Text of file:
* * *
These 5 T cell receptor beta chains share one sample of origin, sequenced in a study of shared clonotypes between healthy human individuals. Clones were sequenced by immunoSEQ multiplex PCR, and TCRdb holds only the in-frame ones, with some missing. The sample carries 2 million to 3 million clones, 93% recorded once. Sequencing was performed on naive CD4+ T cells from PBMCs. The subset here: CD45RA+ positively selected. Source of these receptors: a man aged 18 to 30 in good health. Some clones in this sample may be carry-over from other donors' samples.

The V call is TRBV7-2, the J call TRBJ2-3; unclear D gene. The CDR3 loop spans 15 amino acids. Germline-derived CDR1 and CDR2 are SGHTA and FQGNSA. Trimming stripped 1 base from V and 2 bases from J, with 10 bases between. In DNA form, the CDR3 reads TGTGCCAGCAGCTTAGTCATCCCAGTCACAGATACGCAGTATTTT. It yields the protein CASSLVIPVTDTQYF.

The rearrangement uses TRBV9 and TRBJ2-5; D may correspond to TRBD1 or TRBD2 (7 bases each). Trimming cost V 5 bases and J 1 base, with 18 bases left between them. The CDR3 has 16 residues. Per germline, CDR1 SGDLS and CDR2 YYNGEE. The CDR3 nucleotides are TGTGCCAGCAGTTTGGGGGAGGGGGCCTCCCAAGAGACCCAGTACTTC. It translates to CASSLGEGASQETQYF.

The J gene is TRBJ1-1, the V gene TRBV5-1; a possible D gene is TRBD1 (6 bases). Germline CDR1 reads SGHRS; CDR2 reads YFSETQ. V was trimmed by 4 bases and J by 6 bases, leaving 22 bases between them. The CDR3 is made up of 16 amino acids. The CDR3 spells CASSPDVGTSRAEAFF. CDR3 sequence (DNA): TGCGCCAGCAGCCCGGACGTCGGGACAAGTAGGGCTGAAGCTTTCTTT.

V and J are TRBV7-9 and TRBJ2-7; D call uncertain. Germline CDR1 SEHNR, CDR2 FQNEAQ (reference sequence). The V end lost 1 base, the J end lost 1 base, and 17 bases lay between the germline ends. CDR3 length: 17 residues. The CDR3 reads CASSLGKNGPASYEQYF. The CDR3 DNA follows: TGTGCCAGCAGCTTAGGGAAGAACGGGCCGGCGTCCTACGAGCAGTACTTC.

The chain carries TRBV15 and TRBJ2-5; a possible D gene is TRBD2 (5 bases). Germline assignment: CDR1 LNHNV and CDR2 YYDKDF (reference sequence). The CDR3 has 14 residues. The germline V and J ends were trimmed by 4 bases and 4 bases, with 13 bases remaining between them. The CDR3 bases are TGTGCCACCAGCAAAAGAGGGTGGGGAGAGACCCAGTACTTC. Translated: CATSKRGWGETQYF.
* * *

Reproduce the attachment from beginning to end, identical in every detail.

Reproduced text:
These 5 T cell receptor beta chains share one sample of origin, sequenced in a study of shared clonotypes between healthy human individuals. Clones were sequenced by immunoSEQ multiplex PCR, and TCRdb holds only the in-frame ones, with some missing. The sample carries 2 million to 3 million clones, 93% recorded once. Sequencing was performed on naive CD4+ T cells from PBMCs. The subset here: CD45RA+ positively selected. Source of these receptors: a man aged 18 to 30 in good health. Some clones in this sample may be carry-over from other donors' samples.

The V call is TRBV7-2, the J call TRBJ2-3; unclear D gene. The CDR3 loop spans 15 amino acids. Germline-derived CDR1 and CDR2 are SGHTA and FQGNSA. Trimming stripped 1 base from V and 2 bases from J, with 10 bases between. In DNA form, the CDR3 reads TGTGCCAGCAGCTTAGTCATCCCAGTCACAGATACGCAGTATTTT. It yields the protein CASSLVIPVTDTQYF.

The rearrangement uses TRBV9 and TRBJ2-5; D may correspond to TRBD1 or TRBD2 (7 bases each). Trimming cost V 5 bases and J 1 base, with 18 bases left between them. The CDR3 has 16 residues. Per germline, CDR1 SGDLS and CDR2 YYNGEE. The CDR3 nucleotides are TGTGCCAGCAGTTTGGGGGAGGGGGCCTCCCAAGAGACCCAGTACTTC. It translates to CASSLGEGASQETQYF.

The J gene is TRBJ1-1, the V gene TRBV5-1; a possible D gene is TRBD1 (6 bases). Germline CDR1 reads SGHRS; CDR2 reads YFSETQ. V was trimmed by 4 bases and J by 6 bases, leaving 22 bases between them. The CDR3 is made up of 16 amino acids. The CDR3 spells CASSPDVGTSRAEAFF. CDR3 sequence (DNA): TGCGCCAGCAGCCCGGACGTCGGGACAAGTAGGGCTGAAGCTTTCTTT.

V and J are TRBV7-9 and TRBJ2-7; D call uncertain. Germline CDR1 SEHNR, CDR2 FQNEAQ (reference sequence). The V end lost 1 base, the J end lost 1 base, and 17 bases lay between the germline ends. CDR3 length: 17 residues. The CDR3 reads CASSLGKNGPASYEQYF. The CDR3 DNA follows: TGTGCCAGCAGCTTAGGGAAGAACGGGCCGGCGTCCTACGAGCAGTACTTC.

The chain carries TRBV15 and TRBJ2-5; a possible D gene is TRBD2 (5 bases). Germline assignment: CDR1 LNHNV and CDR2 YYDKDF (reference sequence). The CDR3 has 14 residues. The germline V and J ends were trimmed by 4 bases and 4 bases, with 13 bases remaining between them. The CDR3 bases are TGTGCCACCAGCAAAAGAGGGTGGGGAGAGACCCAGTACTTC. Translated: CATSKRGWGETQYF.